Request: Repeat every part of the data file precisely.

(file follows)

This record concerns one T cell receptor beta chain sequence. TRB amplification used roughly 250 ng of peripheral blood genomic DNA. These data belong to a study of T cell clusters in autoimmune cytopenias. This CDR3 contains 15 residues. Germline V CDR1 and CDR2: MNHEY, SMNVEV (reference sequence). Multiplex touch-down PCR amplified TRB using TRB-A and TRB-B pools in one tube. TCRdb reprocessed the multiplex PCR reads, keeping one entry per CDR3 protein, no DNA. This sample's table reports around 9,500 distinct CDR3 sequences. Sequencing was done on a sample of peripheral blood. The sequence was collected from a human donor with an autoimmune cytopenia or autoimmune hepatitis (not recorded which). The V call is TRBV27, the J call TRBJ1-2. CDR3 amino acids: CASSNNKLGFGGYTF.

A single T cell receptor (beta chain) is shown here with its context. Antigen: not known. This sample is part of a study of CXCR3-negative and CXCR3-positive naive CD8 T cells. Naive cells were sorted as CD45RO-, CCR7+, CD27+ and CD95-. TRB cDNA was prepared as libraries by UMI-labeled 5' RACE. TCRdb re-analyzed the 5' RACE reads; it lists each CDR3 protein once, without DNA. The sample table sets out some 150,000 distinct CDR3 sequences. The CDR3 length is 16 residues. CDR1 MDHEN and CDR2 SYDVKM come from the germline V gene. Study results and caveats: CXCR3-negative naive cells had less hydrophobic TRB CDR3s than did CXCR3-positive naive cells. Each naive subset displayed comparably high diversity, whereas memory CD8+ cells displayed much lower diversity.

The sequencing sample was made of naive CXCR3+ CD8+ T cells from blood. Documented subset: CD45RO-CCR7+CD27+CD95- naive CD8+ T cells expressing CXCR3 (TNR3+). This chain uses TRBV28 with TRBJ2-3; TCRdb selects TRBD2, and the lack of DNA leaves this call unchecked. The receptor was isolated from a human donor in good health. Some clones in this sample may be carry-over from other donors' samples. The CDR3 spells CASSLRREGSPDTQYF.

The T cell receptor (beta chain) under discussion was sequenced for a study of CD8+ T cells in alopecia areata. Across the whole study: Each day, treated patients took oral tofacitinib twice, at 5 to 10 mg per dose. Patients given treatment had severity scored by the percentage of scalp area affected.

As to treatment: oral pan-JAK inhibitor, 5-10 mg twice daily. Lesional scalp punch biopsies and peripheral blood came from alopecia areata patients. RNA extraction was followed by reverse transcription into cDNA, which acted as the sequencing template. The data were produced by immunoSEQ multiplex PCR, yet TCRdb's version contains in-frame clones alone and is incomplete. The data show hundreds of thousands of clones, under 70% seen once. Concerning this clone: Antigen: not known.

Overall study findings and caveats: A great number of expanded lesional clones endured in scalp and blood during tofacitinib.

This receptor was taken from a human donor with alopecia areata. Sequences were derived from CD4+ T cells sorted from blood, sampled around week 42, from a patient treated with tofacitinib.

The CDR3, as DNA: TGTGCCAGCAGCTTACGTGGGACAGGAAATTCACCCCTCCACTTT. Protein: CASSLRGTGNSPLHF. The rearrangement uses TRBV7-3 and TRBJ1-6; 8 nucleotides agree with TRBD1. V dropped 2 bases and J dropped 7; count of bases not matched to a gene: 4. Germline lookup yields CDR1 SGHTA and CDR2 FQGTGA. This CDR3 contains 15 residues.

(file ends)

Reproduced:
This record concerns one T cell receptor beta chain sequence. TRB amplification used roughly 250 ng of peripheral blood genomic DNA. These data belong to a study of T cell clusters in autoimmune cytopenias. This CDR3 contains 15 residues. Germline V CDR1 and CDR2: MNHEY, SMNVEV (reference sequence). Multiplex touch-down PCR amplified TRB using TRB-A and TRB-B pools in one tube. TCRdb reprocessed the multiplex PCR reads, keeping one entry per CDR3 protein, no DNA. This sample's table reports around 9,500 distinct CDR3 sequences. Sequencing was done on a sample of peripheral blood. The sequence was collected from a human donor with an autoimmune cytopenia or autoimmune hepatitis (not recorded which). The V call is TRBV27, the J call TRBJ1-2. CDR3 amino acids: CASSNNKLGFGGYTF.

A single T cell receptor (beta chain) is shown here with its context. Antigen: not known. This sample is part of a study of CXCR3-negative and CXCR3-positive naive CD8 T cells. Naive cells were sorted as CD45RO-, CCR7+, CD27+ and CD95-. TRB cDNA was prepared as libraries by UMI-labeled 5' RACE. TCRdb re-analyzed the 5' RACE reads; it lists each CDR3 protein once, without DNA. The sample table sets out some 150,000 distinct CDR3 sequences. The CDR3 length is 16 residues. CDR1 MDHEN and CDR2 SYDVKM come from the germline V gene. Study results and caveats: CXCR3-negative naive cells had less hydrophobic TRB CDR3s than did CXCR3-positive naive cells. Each naive subset displayed comparably high diversity, whereas memory CD8+ cells displayed much lower diversity.

The sequencing sample was made of naive CXCR3+ CD8+ T cells from blood. Documented subset: CD45RO-CCR7+CD27+CD95- naive CD8+ T cells expressing CXCR3 (TNR3+). This chain uses TRBV28 with TRBJ2-3; TCRdb selects TRBD2, and the lack of DNA leaves this call unchecked. The receptor was isolated from a human donor in good health. Some clones in this sample may be carry-over from other donors' samples. The CDR3 spells CASSLRREGSPDTQYF.

The T cell receptor (beta chain) under discussion was sequenced for a study of CD8+ T cells in alopecia areata. Across the whole study: Each day, treated patients took oral tofacitinib twice, at 5 to 10 mg per dose. Patients given treatment had severity scored by the percentage of scalp area affected.

As to treatment: oral pan-JAK inhibitor, 5-10 mg twice daily. Lesional scalp punch biopsies and peripheral blood came from alopecia areata patients. RNA extraction was followed by reverse transcription into cDNA, which acted as the sequencing template. The data were produced by immunoSEQ multiplex PCR, yet TCRdb's version contains in-frame clones alone and is incomplete. The data show hundreds of thousands of clones, under 70% seen once. Concerning this clone: Antigen: not known.

Overall study findings and caveats: A great number of expanded lesional clones endured in scalp and blood during tofacitinib.

This receptor was taken from a human donor with alopecia areata. Sequences were derived from CD4+ T cells sorted from blood, sampled around week 42, from a patient treated with tofacitinib.

The CDR3, as DNA: TGTGCCAGCAGCTTACGTGGGACAGGAAATTCACCCCTCCACTTT. Protein: CASSLRGTGNSPLHF. The rearrangement uses TRBV7-3 and TRBJ1-6; 8 nucleotides agree with TRBD1. V dropped 2 bases and J dropped 7; count of bases not matched to a gene: 4. Germline lookup yields CDR1 SGHTA and CDR2 FQGTGA. This CDR3 contains 15 residues.